Wednesday, May 31, 2017

Flip Phones

Whenever someone gives up on getting a smartphone, or goes back to an old fashioned flip phone, I have not been much help to them.   I have failed them. New smartphones are easier to use and no more expensive.

Worse, a month or two later,  when they come back with a smartphone anyway,  I am often perplexed at not having been able to do what I need to do. As I mentioned, comparative prices of phones and service are no longer a factor.

So what in fact is happening?    Not so long ago it was that way with iPads,  but that time is long gone.    Seniors lug these big iPads around wherever they go.    They LOVE them.

Clearly a revolution is happening so fast with smartphones that it takes a while to get used to it for seniors.   (That reminds me that you can phone easily with an iPad when near Wi-Fi.)

I think a smartphone may be wrongly regarded as a computer in a phone,  as it is sometimes described, as if it were Windows with all the Windows problems. No way!

Instead,  a smartphone is a highly developed communications device,  for which the modern technology was developed specifically by Bell labs, and only happened to be appropriated for computers.

Now,  with voice commands, just in the last months, it has become far easier to use than ever before.  Far easier than a flip phone.

Especially,  the smartphone overcomes the problems of older phones:  hard to use, small keys, intrusive,  burdened by telephone tag, indeed,  the many problems of “Model T” phones heretofore.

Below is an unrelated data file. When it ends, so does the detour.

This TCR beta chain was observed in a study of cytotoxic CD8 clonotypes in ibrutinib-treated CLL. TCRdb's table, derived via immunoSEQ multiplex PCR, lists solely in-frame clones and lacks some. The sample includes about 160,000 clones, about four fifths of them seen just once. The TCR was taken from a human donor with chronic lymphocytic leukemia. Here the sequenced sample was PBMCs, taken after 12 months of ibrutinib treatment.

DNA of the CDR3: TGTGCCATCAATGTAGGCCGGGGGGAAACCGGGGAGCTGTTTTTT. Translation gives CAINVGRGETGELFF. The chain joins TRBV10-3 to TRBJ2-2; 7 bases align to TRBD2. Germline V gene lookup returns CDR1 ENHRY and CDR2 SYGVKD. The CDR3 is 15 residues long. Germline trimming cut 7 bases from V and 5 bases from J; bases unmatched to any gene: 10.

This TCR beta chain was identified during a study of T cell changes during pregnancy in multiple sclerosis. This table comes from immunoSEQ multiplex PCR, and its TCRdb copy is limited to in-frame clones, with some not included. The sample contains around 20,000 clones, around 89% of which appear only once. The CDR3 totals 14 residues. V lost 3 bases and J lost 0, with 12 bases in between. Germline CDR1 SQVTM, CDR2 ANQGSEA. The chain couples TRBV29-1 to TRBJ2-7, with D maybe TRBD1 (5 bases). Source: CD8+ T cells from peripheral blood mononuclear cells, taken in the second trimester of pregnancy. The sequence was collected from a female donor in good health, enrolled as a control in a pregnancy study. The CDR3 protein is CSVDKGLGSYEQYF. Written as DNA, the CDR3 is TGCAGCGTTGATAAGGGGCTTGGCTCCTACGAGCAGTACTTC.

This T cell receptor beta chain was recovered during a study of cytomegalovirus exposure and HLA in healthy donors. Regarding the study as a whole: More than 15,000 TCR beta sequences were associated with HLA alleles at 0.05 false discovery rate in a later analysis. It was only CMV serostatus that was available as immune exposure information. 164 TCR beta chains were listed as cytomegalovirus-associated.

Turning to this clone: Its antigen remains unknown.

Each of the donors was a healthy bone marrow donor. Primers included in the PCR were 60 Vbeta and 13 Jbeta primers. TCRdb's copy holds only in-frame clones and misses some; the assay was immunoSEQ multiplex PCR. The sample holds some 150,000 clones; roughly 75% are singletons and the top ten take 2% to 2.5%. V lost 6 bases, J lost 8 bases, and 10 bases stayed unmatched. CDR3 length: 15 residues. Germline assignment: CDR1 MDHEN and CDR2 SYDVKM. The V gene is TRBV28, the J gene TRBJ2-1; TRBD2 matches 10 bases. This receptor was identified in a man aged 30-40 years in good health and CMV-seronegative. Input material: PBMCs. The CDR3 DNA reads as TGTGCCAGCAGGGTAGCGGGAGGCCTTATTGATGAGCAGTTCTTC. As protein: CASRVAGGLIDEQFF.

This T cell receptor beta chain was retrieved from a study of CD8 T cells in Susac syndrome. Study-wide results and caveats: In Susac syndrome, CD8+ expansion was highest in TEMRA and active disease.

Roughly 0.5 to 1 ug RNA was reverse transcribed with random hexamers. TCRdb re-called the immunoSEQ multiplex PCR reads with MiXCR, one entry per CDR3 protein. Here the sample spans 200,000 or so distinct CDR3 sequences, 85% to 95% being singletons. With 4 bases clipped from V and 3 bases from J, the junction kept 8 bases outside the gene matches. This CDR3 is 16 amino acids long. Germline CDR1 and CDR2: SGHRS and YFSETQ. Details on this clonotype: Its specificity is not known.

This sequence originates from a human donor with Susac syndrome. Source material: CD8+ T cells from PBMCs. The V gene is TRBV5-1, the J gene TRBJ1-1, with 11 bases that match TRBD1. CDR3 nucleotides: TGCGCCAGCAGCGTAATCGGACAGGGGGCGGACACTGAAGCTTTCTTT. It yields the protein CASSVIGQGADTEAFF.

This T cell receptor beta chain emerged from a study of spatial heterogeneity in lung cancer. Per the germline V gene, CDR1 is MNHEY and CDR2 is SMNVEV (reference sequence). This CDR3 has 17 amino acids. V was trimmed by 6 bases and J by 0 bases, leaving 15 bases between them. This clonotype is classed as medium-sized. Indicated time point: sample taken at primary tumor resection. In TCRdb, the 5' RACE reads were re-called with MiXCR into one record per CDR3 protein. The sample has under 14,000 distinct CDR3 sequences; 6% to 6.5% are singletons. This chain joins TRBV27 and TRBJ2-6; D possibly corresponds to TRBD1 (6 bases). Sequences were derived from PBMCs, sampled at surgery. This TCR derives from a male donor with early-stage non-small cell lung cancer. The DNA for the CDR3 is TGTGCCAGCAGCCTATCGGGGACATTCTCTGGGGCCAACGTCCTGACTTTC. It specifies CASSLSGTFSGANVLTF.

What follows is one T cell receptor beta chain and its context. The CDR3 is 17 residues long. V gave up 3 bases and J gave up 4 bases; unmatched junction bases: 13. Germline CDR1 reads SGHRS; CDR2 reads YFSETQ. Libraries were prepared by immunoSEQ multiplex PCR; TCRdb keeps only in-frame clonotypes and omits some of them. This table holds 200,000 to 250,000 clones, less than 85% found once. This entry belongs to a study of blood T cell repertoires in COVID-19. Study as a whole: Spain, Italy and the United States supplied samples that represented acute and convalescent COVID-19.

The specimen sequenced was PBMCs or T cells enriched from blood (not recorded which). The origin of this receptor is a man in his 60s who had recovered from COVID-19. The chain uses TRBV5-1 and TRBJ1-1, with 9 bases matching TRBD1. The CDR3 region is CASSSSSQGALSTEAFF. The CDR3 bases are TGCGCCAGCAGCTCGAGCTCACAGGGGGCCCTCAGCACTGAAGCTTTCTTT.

The big benefit of older phones,  the party line,  is also gone.   So you're unable to find out what the neighbors are doing.

I have nine landline or extension phones in my apartment so that I can get to them, and that is still not enough.     By the time I get there or get the cell phone out of my pocket,  the caller has given up.   

Calls come in when I am brushing my teeth,  taking a nap,  and so on.   When I call,  the line is busy.

So that type of communication  just doesn't work for a senior.

Instead, a text message or email is now easily generated on a smartphone by just saying you want to send one and  appears on my destination phone to access at my leisure.

Even better is the new technology of Alexa which enables me to phone from anywhere and hear calls wherever I am.     Now what will we need to do to get seniors convinced of using that new tech?

The smartphone is also there to get help without relying on needing to get through to a specific phone number.     Traffic warnings,  directions,  weather warnings, are invaluable.    

This morning I waited 20 minutes for a medical practice to answer my phone call.  This afternoon I made an appointment in minutes by smartphone while waiting at a RR crossing---I did not talk to anyone---I just checked off an open date and time.

So business and computers are not going to put up with the inefficiency of old tech that much longer. Consumer Reports points out that you need an app to summon an Uber car---and apps run only on smartphones. So what is more important to a senior than to be able to get transportation quickly?

Do yourself a favor and flip that flip phone into the trash, please!

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